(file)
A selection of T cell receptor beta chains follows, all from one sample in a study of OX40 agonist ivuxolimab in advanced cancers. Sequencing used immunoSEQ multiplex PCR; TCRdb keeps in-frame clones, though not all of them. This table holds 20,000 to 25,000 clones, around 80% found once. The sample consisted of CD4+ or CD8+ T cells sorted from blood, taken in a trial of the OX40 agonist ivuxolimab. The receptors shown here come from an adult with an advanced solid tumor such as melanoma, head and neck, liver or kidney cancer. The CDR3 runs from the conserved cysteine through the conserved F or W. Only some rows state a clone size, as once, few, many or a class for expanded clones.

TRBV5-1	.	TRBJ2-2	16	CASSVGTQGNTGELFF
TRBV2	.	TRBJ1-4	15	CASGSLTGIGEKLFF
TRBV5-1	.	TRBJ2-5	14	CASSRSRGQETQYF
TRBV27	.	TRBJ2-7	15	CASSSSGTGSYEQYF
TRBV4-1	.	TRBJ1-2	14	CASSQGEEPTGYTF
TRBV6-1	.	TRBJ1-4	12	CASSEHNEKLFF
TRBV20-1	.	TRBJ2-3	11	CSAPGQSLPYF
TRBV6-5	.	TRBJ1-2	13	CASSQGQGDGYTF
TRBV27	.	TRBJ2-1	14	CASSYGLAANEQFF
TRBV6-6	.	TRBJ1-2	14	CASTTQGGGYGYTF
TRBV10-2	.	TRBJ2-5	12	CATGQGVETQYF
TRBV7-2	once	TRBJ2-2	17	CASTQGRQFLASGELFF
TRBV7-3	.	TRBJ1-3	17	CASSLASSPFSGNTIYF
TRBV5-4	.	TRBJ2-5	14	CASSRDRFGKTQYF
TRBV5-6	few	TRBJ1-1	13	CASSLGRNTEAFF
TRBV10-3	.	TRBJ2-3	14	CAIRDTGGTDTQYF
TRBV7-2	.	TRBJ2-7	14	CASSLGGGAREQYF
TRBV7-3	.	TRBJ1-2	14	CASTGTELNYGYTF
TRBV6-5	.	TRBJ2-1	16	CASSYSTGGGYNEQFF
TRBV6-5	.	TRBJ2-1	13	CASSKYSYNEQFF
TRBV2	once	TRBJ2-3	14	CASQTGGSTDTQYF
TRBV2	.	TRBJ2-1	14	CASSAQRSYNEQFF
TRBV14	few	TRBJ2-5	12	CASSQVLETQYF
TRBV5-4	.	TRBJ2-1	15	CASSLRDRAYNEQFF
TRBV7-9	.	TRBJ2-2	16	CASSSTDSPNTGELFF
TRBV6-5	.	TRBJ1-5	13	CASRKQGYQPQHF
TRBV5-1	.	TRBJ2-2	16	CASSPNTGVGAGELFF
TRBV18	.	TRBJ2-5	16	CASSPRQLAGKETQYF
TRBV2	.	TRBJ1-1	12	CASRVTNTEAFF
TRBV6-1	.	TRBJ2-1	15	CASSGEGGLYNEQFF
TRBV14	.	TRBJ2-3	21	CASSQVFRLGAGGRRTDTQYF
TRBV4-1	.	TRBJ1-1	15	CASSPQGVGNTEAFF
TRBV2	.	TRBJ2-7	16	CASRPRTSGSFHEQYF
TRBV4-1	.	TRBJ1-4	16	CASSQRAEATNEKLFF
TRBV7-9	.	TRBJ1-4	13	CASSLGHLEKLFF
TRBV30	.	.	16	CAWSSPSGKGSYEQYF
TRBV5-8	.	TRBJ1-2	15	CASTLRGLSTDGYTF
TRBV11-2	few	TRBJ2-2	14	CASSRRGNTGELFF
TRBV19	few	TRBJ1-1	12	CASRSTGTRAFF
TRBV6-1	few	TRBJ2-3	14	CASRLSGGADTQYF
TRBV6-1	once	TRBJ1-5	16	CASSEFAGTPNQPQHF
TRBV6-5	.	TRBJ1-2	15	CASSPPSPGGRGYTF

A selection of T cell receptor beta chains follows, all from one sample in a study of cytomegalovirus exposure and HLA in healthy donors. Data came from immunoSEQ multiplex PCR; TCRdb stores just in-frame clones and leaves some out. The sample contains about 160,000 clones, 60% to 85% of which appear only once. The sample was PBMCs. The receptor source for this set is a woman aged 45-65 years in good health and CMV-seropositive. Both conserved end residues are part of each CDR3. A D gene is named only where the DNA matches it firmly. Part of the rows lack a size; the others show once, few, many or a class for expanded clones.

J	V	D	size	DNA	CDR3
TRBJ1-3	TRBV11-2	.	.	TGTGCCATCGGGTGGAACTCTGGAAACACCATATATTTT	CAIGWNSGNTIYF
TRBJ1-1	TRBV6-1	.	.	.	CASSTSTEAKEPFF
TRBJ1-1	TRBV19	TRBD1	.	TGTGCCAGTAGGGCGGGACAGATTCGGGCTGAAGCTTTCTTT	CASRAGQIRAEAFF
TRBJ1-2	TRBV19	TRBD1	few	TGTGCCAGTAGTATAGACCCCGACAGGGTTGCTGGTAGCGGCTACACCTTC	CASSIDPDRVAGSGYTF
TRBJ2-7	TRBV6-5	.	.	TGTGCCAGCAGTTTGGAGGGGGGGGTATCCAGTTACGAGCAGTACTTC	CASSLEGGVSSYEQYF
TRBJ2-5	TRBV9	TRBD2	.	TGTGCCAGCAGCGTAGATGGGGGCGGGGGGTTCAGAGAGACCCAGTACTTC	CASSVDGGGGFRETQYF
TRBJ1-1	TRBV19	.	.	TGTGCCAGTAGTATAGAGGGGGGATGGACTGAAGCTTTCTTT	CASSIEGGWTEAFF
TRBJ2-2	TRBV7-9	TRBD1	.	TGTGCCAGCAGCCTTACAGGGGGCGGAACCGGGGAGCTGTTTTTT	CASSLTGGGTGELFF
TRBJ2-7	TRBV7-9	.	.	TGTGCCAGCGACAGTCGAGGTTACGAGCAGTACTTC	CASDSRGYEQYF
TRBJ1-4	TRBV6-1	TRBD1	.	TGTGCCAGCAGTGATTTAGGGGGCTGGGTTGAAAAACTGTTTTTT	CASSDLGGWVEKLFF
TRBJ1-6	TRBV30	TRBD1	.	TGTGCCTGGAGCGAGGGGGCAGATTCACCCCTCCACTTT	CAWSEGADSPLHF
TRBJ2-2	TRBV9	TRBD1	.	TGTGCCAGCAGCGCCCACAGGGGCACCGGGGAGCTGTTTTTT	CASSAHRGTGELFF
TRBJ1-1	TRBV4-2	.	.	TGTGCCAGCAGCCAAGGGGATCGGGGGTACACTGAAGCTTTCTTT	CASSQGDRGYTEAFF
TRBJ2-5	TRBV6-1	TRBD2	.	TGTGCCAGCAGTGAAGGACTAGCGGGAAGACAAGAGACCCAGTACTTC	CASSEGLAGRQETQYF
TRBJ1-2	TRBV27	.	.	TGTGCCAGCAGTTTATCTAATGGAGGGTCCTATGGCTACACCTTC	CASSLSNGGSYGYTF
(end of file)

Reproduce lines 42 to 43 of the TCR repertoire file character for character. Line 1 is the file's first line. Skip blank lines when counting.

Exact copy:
TRBV6-1	once	TRBJ1-5	16	CASSEFAGTPNQPQHF
TRBV6-5	.	TRBJ1-2	15	CASSPPSPGGRGYTF